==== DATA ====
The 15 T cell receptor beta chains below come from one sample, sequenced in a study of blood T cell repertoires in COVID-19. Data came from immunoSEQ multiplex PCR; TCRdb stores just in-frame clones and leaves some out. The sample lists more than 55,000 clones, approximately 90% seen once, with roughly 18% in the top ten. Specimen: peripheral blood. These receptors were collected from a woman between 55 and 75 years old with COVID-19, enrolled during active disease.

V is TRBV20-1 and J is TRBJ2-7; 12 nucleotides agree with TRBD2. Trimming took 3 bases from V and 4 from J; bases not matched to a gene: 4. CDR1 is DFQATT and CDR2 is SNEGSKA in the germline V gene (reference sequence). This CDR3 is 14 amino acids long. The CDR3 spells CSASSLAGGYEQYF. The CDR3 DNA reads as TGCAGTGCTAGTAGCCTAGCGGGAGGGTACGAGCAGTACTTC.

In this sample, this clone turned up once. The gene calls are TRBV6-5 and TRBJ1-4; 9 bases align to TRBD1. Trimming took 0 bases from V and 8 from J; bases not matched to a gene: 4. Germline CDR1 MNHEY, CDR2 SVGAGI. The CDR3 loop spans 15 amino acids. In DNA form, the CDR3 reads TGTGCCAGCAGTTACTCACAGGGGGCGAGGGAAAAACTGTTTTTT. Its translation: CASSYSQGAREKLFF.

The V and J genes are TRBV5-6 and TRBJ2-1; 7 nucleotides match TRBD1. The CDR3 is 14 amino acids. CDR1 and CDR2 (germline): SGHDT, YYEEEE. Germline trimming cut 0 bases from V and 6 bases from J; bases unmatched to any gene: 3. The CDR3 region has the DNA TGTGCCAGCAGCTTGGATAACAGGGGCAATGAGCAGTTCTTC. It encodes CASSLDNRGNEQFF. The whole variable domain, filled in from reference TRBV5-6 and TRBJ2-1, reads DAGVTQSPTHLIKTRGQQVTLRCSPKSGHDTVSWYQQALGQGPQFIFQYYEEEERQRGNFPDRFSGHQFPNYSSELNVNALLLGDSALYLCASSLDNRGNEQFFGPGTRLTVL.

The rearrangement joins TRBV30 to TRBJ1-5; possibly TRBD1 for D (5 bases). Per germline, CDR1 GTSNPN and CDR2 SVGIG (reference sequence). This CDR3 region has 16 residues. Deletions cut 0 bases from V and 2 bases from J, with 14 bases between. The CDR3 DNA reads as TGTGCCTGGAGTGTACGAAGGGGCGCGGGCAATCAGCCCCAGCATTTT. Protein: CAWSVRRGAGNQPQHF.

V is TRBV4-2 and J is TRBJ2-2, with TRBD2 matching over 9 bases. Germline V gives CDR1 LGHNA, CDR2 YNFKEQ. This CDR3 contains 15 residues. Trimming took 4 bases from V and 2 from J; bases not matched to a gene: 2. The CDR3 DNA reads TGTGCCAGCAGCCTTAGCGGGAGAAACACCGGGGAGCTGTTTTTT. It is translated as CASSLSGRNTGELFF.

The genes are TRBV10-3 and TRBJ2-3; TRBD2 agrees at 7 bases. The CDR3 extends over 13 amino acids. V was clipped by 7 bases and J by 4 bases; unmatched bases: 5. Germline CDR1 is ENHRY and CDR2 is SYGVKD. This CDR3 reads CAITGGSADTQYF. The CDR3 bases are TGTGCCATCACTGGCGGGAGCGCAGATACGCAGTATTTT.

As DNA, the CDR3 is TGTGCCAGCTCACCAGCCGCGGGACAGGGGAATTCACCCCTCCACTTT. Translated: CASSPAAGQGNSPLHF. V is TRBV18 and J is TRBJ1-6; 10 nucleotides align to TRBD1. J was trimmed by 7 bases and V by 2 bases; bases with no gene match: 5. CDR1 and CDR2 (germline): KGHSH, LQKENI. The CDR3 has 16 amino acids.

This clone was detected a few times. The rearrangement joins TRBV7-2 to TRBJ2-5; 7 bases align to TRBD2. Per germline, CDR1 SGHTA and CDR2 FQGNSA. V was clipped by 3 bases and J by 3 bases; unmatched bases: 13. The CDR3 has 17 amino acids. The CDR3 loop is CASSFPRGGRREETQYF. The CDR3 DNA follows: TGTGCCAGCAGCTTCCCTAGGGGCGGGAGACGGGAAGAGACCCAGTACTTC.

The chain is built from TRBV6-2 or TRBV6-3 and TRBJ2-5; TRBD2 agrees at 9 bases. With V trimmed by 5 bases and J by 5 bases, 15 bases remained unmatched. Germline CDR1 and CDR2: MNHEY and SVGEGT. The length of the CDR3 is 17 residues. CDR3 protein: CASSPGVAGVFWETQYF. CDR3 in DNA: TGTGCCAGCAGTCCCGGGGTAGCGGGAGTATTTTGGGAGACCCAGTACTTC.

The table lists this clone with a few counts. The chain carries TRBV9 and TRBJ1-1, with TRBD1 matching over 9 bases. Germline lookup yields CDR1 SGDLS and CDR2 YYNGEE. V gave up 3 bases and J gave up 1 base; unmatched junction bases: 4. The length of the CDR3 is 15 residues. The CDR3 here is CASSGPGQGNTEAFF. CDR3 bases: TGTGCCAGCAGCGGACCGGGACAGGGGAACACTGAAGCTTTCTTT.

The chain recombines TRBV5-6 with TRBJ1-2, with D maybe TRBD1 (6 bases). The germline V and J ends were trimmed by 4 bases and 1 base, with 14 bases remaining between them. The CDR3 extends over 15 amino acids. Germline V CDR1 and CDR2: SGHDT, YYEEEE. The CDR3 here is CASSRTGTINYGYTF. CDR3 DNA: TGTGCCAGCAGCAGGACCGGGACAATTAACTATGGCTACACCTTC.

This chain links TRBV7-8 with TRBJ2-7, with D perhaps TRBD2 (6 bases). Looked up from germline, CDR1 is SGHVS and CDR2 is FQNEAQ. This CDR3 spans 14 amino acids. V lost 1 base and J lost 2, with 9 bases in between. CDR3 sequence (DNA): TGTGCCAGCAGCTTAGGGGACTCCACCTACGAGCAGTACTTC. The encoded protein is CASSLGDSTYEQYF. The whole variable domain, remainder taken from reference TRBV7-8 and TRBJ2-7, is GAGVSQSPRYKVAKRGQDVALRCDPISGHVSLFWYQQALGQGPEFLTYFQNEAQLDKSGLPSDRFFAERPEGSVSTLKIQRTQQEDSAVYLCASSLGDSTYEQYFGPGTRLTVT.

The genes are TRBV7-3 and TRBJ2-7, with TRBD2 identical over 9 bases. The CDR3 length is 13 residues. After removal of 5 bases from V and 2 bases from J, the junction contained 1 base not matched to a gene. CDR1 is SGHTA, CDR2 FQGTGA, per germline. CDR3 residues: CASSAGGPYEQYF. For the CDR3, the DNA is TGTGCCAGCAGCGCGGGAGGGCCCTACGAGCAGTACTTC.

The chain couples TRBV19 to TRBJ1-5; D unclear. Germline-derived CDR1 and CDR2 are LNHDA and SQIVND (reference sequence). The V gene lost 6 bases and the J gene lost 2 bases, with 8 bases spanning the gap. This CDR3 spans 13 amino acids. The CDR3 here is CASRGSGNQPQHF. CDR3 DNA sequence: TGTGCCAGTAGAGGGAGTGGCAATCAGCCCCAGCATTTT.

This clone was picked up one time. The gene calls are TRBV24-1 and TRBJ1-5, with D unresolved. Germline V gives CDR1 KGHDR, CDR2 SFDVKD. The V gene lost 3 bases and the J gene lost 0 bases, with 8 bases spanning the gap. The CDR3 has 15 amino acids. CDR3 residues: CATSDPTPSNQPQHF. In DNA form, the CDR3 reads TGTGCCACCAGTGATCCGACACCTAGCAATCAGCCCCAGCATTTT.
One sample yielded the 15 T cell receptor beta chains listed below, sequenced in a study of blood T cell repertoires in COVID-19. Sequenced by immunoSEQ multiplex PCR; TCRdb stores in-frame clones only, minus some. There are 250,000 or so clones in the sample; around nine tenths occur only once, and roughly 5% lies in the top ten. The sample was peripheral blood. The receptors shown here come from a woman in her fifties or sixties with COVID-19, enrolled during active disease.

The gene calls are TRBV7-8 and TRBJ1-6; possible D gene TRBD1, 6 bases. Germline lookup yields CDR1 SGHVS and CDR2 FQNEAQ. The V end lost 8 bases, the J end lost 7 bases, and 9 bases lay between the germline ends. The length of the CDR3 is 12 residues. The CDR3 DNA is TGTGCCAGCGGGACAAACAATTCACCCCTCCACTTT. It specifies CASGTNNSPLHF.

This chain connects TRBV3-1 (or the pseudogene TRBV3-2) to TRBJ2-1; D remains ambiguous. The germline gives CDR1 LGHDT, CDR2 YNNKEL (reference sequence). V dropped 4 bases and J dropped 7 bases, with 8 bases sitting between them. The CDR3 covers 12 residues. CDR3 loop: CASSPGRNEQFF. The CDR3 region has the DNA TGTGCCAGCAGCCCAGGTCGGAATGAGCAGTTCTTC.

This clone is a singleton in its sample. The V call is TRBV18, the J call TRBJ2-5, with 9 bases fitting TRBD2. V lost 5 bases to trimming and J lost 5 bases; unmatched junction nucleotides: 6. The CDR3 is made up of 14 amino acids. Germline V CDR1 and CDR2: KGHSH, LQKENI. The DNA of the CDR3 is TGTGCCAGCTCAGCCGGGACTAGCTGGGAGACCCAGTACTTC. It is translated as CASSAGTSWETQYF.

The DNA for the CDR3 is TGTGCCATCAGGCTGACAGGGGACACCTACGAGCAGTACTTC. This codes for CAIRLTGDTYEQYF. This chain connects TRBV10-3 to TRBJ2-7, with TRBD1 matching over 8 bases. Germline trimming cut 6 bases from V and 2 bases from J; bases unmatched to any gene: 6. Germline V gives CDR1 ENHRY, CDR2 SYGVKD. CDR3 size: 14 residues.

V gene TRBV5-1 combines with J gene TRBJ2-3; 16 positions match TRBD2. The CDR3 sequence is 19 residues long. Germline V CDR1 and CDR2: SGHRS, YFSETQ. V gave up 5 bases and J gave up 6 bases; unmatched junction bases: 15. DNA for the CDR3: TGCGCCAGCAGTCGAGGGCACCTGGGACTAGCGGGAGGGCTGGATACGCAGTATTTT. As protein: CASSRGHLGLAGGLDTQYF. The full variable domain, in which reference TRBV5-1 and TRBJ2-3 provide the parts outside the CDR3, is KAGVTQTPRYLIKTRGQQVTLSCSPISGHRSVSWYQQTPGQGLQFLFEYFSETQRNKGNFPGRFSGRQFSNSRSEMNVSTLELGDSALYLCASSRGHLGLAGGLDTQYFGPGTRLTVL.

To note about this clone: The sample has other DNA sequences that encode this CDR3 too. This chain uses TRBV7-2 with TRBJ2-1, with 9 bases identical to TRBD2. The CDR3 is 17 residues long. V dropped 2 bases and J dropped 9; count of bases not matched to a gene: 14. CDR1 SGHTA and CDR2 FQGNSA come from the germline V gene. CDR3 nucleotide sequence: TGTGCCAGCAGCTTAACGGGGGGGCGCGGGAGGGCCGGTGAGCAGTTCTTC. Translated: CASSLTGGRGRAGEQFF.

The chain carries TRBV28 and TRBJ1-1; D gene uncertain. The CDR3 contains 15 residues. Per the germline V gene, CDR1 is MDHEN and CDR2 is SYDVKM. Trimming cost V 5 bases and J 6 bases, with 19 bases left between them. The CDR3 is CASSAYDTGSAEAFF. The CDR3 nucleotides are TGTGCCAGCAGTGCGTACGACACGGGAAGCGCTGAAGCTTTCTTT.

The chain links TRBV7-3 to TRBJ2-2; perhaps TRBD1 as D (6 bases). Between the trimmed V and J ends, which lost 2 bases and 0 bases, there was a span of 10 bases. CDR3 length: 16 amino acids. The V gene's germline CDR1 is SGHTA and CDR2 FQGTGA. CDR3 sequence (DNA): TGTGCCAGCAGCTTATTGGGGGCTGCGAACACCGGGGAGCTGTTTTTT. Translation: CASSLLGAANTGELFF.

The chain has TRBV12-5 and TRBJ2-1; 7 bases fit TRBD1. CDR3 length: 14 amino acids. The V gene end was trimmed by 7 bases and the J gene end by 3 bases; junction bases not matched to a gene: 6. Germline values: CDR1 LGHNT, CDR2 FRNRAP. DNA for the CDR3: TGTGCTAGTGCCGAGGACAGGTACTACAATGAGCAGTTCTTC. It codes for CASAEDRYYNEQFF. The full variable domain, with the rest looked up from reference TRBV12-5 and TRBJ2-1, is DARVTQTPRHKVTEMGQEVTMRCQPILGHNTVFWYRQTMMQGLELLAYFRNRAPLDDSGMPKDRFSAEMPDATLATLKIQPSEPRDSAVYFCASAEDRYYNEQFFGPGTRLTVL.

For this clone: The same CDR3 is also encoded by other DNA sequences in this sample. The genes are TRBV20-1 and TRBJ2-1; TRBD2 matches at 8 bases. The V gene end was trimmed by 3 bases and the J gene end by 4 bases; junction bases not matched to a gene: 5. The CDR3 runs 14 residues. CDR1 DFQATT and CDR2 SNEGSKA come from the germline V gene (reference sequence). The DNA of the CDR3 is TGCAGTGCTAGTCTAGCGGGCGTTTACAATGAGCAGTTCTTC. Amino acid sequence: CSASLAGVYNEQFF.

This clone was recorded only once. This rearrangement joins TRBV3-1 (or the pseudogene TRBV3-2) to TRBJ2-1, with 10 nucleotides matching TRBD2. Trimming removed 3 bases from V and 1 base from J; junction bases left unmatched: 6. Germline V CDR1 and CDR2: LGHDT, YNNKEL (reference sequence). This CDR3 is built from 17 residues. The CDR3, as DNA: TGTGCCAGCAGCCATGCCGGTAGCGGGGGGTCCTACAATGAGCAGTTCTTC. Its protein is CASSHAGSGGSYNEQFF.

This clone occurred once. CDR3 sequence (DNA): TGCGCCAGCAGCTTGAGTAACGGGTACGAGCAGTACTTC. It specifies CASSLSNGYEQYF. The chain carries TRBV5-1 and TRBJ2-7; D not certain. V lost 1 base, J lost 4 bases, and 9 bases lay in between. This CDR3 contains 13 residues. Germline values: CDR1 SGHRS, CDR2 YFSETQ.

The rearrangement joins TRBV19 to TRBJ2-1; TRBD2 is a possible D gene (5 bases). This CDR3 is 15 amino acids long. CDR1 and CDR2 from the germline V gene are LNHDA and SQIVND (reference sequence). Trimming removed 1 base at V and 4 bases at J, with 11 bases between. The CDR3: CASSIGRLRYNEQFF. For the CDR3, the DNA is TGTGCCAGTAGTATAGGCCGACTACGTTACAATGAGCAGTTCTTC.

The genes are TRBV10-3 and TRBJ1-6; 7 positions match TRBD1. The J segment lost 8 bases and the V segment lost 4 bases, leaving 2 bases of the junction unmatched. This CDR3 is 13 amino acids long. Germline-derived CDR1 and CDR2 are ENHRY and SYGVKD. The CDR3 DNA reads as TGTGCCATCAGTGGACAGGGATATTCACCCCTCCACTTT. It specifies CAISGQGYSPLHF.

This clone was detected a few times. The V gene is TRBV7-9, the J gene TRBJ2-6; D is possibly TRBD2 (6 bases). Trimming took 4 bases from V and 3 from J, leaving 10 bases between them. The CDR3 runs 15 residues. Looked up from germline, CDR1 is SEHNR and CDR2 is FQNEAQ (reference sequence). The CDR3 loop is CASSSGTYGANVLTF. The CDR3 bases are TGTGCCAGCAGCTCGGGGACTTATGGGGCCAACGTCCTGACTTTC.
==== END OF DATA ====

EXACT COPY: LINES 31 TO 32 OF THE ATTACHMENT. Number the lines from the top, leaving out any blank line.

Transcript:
The genes are TRBV10-3 and TRBJ1-6; 7 positions match TRBD1. The J segment lost 8 bases and the V segment lost 4 bases, leaving 2 bases of the junction unmatched. This CDR3 is 13 amino acids long. Germline-derived CDR1 and CDR2 are ENHRY and SYGVKD. The CDR3 DNA reads as TGTGCCATCAGTGGACAGGGATATTCACCCCTCCACTTT. It specifies CAISGQGYSPLHF.

This clone was detected a few times. The V gene is TRBV7-9, the J gene TRBJ2-6; D is possibly TRBD2 (6 bases). Trimming took 4 bases from V and 3 from J, leaving 10 bases between them. The CDR3 runs 15 residues. Looked up from germline, CDR1 is SEHNR and CDR2 is FQNEAQ (reference sequence). The CDR3 loop is CASSSGTYGANVLTF. The CDR3 bases are TGTGCCAGCAGCTCGGGGACTTATGGGGCCAACGTCCTGACTTTC.